Exercise 3. Answer the following questions.

1. What are the main kinds of laws in the United States?

2. How are statutory laws passed by? Give your examples of statutory laws.

3. What laws are based on common sense?

4. What laws do government agencies make?

5. What happens if a law comes into conflict with the Constitution?

Exercise 4. Make your own questions to the text.

Exercise 5. Open the brackets. Use the verbs in Present, Past or Future Simple Passive.

1. The representative democracy in the USA ... (to set) up by Constitution. 2. The republic ... (to base) upon the consent of the people who are governed. 3. The problems of punishment ... (to study) at the next seminar. 4. The Bill of Rights specifies certain powers that... (to forbid) to both the federal government and the states. They ... (to discuss) in the next chapter. 5. The proposed law ... (to turn down) by the President last Monday. 6. All the states ... (to represent) equally in the Senate. 7. American Constitution ... (to write) in 1787. 8. Such important questions as how large the armed forces should be or how high federal taxes should be ... (to decide) by the members of the Congress. 9. American national government ... (to divide) among three separate branches - the legislative branch, the executive branch, and the judicial branch. 10. The date to end the session ... (to agree upon) during the next meeting. 11. Much advantage ... (to give) you by the time. 12. The appeal... (to hear) by the court last week.



Exercise 6. Open the brackets. Use the verbs in Present or Past Progressive Passive.

1. The powers of government ... (to divide) divided in three ways. 2. The Democratic Party believed that the federal government had fallen into the hands of the wealthy and... (to run) for their benefit. 3. For example, all those present should stand at attention facing the flag and saluting when it... (to raise) or ... (to low). 4. The problems of criminal law... (to discuss) at the seminar now. 5. At that time the country ... (to govern) by the Shadow Cabinet. 6. Everything what... (to say) in the Constitution is rather clear. 7. The plan of government that ... (to create) by the writers of the Constitution would have to meet the changing needs of a growing nation. 8. A lot of offices ... (to build) on Capitol Hill for all members of Congress. 9. Various secrets ... (to sell) to foreign countries by government officials. 10. The proposed amendment... (to include) in the agenda. 11. The witnesses ... (to cross-examine) right now. 12. Look out! The bank ... (to rob) by some people in black.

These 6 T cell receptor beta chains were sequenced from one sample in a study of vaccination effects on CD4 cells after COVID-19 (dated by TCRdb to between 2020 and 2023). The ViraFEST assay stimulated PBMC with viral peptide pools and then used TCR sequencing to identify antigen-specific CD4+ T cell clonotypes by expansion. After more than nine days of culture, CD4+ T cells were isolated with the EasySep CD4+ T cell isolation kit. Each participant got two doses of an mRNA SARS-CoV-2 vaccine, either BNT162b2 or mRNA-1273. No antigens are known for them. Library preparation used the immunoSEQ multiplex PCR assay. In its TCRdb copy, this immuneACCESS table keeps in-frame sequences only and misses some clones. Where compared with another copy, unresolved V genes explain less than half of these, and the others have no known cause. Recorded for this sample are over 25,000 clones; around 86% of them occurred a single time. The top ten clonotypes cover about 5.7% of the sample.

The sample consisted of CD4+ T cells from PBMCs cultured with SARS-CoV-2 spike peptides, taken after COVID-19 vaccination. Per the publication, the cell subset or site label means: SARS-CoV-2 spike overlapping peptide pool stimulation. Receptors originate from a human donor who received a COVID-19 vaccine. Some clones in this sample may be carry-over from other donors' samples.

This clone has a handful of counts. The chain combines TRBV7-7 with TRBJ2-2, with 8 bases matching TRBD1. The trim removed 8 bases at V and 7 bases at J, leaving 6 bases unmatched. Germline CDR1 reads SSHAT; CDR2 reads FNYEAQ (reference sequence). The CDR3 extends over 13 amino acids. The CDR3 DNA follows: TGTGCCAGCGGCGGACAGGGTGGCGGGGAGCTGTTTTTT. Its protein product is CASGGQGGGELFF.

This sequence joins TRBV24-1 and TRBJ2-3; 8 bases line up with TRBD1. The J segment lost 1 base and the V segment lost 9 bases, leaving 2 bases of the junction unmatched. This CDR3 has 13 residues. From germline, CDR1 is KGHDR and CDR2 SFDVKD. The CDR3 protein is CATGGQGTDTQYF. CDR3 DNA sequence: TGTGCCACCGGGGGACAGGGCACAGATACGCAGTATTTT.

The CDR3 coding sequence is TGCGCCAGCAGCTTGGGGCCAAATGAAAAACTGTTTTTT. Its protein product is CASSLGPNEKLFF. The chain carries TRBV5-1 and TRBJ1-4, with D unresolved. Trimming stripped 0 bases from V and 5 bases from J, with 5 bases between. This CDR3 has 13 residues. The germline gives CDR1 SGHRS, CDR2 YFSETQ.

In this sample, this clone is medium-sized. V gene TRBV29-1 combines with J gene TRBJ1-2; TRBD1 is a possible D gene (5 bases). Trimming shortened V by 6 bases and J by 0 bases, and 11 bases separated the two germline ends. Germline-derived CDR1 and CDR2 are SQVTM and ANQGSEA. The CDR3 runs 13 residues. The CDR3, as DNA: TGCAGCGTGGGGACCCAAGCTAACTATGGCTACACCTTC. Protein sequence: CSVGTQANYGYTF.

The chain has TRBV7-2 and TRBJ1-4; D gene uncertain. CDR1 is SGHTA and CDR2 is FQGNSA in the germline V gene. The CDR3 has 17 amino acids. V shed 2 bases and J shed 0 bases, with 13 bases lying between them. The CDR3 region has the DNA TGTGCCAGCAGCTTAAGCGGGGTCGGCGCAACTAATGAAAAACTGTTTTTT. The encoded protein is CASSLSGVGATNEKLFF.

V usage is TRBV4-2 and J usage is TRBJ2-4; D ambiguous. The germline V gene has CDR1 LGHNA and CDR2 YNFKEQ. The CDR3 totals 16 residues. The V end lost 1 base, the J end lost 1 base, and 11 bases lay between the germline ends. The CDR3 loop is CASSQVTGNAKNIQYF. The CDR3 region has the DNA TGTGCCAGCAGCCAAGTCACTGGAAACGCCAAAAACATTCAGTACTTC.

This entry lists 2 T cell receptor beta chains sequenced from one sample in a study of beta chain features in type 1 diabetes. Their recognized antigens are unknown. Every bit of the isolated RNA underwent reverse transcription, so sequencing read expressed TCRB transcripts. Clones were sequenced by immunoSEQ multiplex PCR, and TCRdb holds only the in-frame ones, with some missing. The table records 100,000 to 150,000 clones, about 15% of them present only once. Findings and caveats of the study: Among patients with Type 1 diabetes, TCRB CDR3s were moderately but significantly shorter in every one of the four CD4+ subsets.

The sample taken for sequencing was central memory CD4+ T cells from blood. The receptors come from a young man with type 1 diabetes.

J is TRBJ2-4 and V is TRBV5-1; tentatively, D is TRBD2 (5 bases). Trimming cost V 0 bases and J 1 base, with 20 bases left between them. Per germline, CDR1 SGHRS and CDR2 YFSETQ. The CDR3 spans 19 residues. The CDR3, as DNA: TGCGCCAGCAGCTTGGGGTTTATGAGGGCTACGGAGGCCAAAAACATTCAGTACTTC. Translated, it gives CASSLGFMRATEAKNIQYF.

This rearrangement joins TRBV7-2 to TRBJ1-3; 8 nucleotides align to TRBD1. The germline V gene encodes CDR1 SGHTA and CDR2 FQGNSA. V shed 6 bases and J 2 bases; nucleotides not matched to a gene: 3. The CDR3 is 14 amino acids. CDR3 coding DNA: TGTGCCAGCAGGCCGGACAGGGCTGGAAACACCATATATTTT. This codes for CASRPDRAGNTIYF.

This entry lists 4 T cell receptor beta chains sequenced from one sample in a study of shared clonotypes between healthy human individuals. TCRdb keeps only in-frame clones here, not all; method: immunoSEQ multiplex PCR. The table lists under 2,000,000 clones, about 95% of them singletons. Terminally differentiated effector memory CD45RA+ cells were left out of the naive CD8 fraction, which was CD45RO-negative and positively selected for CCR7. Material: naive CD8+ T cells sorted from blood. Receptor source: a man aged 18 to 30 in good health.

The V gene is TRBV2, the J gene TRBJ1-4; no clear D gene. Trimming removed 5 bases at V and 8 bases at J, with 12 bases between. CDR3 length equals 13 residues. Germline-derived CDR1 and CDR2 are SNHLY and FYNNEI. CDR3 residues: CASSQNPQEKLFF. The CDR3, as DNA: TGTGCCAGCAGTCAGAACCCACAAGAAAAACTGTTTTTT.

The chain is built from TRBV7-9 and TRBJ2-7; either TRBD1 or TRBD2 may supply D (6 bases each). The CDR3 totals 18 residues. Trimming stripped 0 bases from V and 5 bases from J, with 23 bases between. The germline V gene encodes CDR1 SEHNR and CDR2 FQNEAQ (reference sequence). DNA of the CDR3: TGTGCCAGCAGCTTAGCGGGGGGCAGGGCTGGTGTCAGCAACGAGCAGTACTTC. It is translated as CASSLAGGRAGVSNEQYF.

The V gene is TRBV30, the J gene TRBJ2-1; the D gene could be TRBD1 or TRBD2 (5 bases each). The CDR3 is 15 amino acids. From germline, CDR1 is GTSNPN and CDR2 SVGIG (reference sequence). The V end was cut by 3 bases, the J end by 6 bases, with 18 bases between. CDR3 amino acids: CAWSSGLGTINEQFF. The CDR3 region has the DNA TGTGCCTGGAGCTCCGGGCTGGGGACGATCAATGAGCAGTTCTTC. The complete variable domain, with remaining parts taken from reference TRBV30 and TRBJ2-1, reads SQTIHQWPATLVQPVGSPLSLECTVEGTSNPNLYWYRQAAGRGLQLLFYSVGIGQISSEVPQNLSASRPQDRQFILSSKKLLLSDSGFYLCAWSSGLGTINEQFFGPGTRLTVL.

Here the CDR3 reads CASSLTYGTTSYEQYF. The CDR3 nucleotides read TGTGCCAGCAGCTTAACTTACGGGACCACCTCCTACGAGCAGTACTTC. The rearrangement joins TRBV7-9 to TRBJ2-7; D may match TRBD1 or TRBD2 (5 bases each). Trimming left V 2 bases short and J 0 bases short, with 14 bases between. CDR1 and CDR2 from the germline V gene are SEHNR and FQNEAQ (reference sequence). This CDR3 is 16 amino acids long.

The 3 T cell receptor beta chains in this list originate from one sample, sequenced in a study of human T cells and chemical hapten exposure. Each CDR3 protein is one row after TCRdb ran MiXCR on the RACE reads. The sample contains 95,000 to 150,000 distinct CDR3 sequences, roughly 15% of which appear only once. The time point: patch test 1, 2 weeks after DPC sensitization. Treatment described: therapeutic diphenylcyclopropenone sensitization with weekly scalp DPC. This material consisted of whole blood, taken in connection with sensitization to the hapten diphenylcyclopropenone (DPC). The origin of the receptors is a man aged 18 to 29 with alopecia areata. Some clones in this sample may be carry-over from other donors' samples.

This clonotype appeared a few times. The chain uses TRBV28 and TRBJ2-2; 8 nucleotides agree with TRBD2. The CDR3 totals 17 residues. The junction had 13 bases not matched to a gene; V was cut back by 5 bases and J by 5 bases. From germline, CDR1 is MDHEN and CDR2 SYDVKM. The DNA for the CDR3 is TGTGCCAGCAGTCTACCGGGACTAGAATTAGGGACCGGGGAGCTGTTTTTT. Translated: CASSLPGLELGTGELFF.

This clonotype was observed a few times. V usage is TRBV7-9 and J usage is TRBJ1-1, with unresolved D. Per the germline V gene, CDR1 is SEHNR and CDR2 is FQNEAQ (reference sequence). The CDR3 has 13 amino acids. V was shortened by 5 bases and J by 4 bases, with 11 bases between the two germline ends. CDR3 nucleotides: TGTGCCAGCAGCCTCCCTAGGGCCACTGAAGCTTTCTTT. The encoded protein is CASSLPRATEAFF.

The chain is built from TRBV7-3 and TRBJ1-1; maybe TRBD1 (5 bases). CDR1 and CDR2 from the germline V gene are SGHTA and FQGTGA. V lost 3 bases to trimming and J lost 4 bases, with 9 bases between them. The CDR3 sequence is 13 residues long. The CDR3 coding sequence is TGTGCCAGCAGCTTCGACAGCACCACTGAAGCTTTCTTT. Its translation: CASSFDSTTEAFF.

Exercise 7. Translate the following sentences from English into Russian. Findthe predicates in the sentences, determine their times and tenses.

1. The representative democracy, or republic, that was set up by our Constitution is based upon the consent of the people who are governed. 2. The Declaration of Independence states that governments should receive their powers from "the consent of the governed." 3. Only the federal government has always had the power to control trade among the states and with foreign nations. 4. Several years ago some people believed that the President had become more powerful than Congress. 5. If you become a senator or a representative you'll receive a yearly salary of $75,100. 6. Both houses of Congress have the right to decide who shall be seated as members. 7. The House and Senate have passed strict codes of conduct for their members. 8. A person accused of a crime does not ordinarily have to spend months in prison waiting for the case to come to trial. 9. The number of Justices, or judges, of the Supreme Court has been fixed at nine since 1869. 10. The bald eagle was chosen as the national bird of the United States in 1872.

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Date: 2016-04-22; view: 1254